Born in Galveston, Texas in 1943, Larry Coryell's early musical experiences were playing rock music with a variety of North Western American groups in the Seattle area in his teens after a family move there. Introduced by his mother to piano from an early age, he switched to guitar and that rapidly became his instrument. Initially uncertain of his talent, he nevertheless studied classical guitar following a relocation to New York City in 1965, though his earlier varied influences of Chuck Berry and John Coltrane were to pull him in different directions and 1966 saw him playing on drummer Chico Hamilton's “The Dealer” album as well as starting his own relatively short-lived psychedelic group The Free Spirits. Later in the sixties he played with the likes of Arnie Lawrence, Gary Burton and Herbie Mann, and then in 1973 he formed another band, The Eleventh House.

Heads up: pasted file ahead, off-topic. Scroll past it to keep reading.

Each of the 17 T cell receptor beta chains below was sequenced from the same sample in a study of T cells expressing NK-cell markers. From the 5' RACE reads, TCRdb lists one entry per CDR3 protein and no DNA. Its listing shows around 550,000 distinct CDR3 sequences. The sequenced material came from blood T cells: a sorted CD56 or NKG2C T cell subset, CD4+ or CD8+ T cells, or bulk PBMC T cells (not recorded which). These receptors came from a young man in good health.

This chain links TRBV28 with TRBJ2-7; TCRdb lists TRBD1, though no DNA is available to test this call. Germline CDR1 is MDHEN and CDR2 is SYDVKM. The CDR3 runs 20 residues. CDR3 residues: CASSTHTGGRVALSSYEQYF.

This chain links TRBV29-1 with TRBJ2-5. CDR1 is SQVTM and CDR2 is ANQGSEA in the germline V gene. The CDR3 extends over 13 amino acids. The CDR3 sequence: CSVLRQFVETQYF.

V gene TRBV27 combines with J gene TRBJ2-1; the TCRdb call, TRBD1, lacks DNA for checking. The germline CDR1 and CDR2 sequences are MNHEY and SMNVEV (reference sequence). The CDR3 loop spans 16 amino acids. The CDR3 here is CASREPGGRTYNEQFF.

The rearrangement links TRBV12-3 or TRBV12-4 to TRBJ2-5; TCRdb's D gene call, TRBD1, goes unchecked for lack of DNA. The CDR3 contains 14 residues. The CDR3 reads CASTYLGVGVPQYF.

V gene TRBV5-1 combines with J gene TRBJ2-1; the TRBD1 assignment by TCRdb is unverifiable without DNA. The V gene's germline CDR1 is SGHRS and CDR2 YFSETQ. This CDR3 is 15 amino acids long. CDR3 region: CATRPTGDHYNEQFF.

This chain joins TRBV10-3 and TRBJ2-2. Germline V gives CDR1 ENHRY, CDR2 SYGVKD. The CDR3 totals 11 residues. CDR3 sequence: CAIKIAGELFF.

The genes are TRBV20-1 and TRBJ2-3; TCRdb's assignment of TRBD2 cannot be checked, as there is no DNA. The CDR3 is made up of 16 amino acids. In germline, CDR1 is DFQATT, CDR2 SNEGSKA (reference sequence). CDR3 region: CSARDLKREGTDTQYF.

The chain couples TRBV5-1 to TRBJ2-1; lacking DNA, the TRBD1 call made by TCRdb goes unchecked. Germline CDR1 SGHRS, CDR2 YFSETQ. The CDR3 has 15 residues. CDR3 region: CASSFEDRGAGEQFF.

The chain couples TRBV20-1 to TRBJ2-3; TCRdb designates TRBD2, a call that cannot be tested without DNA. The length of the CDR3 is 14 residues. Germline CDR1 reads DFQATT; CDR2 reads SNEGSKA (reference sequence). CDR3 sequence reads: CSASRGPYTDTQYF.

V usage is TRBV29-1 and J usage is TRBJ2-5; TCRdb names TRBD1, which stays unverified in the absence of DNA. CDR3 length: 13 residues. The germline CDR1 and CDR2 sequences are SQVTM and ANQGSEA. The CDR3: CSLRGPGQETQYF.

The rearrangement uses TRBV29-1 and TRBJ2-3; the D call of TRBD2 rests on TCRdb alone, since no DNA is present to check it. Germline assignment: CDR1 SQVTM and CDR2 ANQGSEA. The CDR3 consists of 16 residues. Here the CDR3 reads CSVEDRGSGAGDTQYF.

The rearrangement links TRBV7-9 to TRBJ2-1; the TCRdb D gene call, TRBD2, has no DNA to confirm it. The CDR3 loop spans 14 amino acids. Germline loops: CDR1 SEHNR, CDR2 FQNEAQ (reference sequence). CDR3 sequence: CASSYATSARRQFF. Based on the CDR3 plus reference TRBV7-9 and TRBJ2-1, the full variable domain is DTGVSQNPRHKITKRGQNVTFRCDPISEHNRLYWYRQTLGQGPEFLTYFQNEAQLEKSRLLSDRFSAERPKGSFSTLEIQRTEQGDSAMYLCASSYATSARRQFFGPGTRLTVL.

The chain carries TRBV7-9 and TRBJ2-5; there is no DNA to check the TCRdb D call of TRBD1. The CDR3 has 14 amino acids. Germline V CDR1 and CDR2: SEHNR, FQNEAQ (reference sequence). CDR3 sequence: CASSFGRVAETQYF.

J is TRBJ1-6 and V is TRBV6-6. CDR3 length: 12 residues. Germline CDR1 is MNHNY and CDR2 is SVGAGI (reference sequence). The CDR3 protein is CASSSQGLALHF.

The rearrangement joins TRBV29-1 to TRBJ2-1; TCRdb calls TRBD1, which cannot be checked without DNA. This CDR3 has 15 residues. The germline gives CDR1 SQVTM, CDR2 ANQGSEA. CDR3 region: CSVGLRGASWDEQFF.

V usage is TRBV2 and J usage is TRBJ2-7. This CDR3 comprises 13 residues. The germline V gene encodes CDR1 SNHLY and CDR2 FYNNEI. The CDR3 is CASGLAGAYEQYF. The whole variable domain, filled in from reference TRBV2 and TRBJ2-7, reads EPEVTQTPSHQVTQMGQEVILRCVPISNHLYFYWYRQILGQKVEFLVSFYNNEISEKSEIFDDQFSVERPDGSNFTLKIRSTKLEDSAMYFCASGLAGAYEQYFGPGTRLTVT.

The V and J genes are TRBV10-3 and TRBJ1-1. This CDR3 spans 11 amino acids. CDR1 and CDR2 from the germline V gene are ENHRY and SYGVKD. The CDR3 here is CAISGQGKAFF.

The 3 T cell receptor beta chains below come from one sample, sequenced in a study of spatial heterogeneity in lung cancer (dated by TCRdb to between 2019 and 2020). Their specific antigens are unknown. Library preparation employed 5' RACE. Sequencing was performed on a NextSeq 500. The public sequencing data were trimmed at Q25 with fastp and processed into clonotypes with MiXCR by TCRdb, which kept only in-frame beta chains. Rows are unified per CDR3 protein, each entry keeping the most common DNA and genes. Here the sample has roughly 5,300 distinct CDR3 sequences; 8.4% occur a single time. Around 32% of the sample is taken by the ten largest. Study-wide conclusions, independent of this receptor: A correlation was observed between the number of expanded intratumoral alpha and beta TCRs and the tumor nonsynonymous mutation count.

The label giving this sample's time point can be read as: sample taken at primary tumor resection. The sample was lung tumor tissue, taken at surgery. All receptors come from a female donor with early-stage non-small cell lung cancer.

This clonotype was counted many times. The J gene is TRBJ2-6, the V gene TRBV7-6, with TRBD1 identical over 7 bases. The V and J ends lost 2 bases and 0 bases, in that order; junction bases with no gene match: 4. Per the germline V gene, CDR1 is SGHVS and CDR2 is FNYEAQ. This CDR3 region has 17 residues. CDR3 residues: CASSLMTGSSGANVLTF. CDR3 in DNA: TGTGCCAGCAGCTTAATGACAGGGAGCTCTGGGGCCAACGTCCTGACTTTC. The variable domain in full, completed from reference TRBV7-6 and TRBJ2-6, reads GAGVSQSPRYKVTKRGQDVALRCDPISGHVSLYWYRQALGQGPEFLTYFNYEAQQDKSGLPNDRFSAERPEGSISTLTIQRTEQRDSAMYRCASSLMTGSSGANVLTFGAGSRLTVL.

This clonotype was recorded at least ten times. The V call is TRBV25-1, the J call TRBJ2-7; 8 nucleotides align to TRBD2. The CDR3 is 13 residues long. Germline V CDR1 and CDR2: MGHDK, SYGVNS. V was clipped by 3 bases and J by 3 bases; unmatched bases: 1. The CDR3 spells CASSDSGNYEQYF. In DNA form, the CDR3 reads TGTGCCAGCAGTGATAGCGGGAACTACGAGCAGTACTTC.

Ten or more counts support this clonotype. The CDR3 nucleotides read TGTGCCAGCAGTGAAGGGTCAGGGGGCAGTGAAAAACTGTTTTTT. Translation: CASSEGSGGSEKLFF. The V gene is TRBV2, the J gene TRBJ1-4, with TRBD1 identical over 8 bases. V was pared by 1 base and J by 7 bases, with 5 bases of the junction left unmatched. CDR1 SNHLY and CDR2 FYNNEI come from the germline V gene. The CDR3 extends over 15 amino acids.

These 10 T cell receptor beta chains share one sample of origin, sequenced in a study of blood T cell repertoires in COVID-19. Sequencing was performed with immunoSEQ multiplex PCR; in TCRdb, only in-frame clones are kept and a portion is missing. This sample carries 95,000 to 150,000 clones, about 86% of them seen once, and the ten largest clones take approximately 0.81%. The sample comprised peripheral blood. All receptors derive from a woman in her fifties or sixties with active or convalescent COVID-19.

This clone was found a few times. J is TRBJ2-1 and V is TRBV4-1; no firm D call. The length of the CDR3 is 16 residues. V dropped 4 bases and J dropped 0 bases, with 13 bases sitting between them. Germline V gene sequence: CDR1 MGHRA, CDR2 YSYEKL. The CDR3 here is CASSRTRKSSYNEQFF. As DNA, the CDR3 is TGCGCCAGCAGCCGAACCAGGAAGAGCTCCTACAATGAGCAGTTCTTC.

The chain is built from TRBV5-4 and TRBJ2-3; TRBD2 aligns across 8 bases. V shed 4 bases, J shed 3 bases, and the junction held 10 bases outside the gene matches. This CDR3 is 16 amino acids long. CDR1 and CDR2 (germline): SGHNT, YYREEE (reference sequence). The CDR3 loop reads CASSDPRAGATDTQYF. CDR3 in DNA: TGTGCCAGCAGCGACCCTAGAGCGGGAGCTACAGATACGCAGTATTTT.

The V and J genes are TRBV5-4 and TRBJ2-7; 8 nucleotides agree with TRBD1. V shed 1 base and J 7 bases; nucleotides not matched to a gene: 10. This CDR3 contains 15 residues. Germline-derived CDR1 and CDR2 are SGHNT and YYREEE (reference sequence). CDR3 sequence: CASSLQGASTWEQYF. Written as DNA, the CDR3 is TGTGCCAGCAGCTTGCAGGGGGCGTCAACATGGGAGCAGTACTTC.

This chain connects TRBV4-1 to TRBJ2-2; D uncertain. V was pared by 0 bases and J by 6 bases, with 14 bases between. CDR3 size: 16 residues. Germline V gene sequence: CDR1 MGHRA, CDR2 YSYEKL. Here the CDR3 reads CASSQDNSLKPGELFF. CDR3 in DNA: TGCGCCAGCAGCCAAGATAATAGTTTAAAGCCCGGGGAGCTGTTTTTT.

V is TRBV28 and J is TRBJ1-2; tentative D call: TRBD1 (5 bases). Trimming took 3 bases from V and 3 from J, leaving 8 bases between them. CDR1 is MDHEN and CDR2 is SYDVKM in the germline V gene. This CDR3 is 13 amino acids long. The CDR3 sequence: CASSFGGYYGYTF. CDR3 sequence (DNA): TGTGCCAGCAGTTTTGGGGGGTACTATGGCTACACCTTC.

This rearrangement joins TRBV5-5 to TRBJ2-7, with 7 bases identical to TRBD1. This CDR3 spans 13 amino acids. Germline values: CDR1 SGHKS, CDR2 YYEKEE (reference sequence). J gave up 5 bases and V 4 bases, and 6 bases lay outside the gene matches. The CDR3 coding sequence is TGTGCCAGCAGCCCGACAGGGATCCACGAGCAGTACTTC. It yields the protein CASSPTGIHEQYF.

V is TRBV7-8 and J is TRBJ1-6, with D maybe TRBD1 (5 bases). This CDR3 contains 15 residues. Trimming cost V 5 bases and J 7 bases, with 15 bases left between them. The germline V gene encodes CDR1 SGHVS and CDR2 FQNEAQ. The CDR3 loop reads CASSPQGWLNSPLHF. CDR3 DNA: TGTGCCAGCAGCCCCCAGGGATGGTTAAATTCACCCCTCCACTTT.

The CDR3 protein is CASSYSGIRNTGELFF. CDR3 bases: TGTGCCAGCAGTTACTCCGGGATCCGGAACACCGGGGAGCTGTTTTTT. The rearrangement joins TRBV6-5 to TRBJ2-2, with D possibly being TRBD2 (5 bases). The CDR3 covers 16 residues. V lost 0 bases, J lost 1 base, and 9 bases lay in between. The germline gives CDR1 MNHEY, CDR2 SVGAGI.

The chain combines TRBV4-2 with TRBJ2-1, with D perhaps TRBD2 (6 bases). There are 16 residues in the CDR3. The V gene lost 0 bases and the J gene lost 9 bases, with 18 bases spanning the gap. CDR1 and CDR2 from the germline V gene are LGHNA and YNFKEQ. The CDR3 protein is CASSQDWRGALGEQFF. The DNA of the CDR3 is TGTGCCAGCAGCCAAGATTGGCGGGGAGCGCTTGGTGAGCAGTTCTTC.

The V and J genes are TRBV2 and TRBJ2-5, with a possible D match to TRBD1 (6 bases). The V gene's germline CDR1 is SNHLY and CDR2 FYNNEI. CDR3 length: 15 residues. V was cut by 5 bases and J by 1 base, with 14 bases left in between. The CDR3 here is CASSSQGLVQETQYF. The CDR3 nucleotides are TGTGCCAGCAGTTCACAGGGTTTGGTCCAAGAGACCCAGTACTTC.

This album, which dates from 1975, does indeed feature two tracks by The Eleventh Hour on which he is joined by trumpeter Mike Lawrence, electric piano and synthesizer player Mike Mandel, bass player Danny Trifan, and drummer Alphonse Mouzon. They play ‘Cover Girl’, written by Mouzon, and Randy Brecker's ‘Rocks’. Of the others, his own The Eyes Of Love’ finds him playing all the instruments, while Tyrone and the title track ‘Planet End’ both feature a stellar line-up. On these two he is joined by Mahavishnu John McLaughlin on guitar, Chick Corea on electric piano, Miroslav Vitous on bass and Billy Cobham on drums. It was this latter line-up with whom in 1970 he had recorded one of his best-known albums, Spaces (available here as VMD 79345), before which he had toured with well-known names such as Jack Bruce and ex-Hendrix drummer Mitch Mitchell. These experiences of driving and powerful rock very much fed into his work and, linked with his jazz appreciation, helped form the bop-rooted jazz rock genre that has proved to be the bedrock of his career. From the opening track, it is drum and bass driven power all the way, with Larry's guitar punctuating. It is in turns angry, insistent, expressive, ugly and lyrical, and it is this variety that marks the album out. Having lived through the recent years that featured the playing of Hendrix, Clapton and Carlos Santana (three names that he tips his hat to on his website), Larry was in a time when audiences were primed for adventurous guitar playing, and this fuelled his experimentations. The longest track here, ‘Tyrone’, shows particularly how he has absorbed such rock influences and then extended them very much in his own way with tempo and tonal shifts, while by contrast ‘Rocks’ is more rooted in jazz bop history. Contrast and surprise continues with the acoustic guitar work on ‘The Eyes Of Love’, though there are rock figures here too. The nearly nine-minute closer, ‘Planet End’, gradually builds in intensity through a series of solos and mood shifts all very much led by Larry's fine and inventive playing.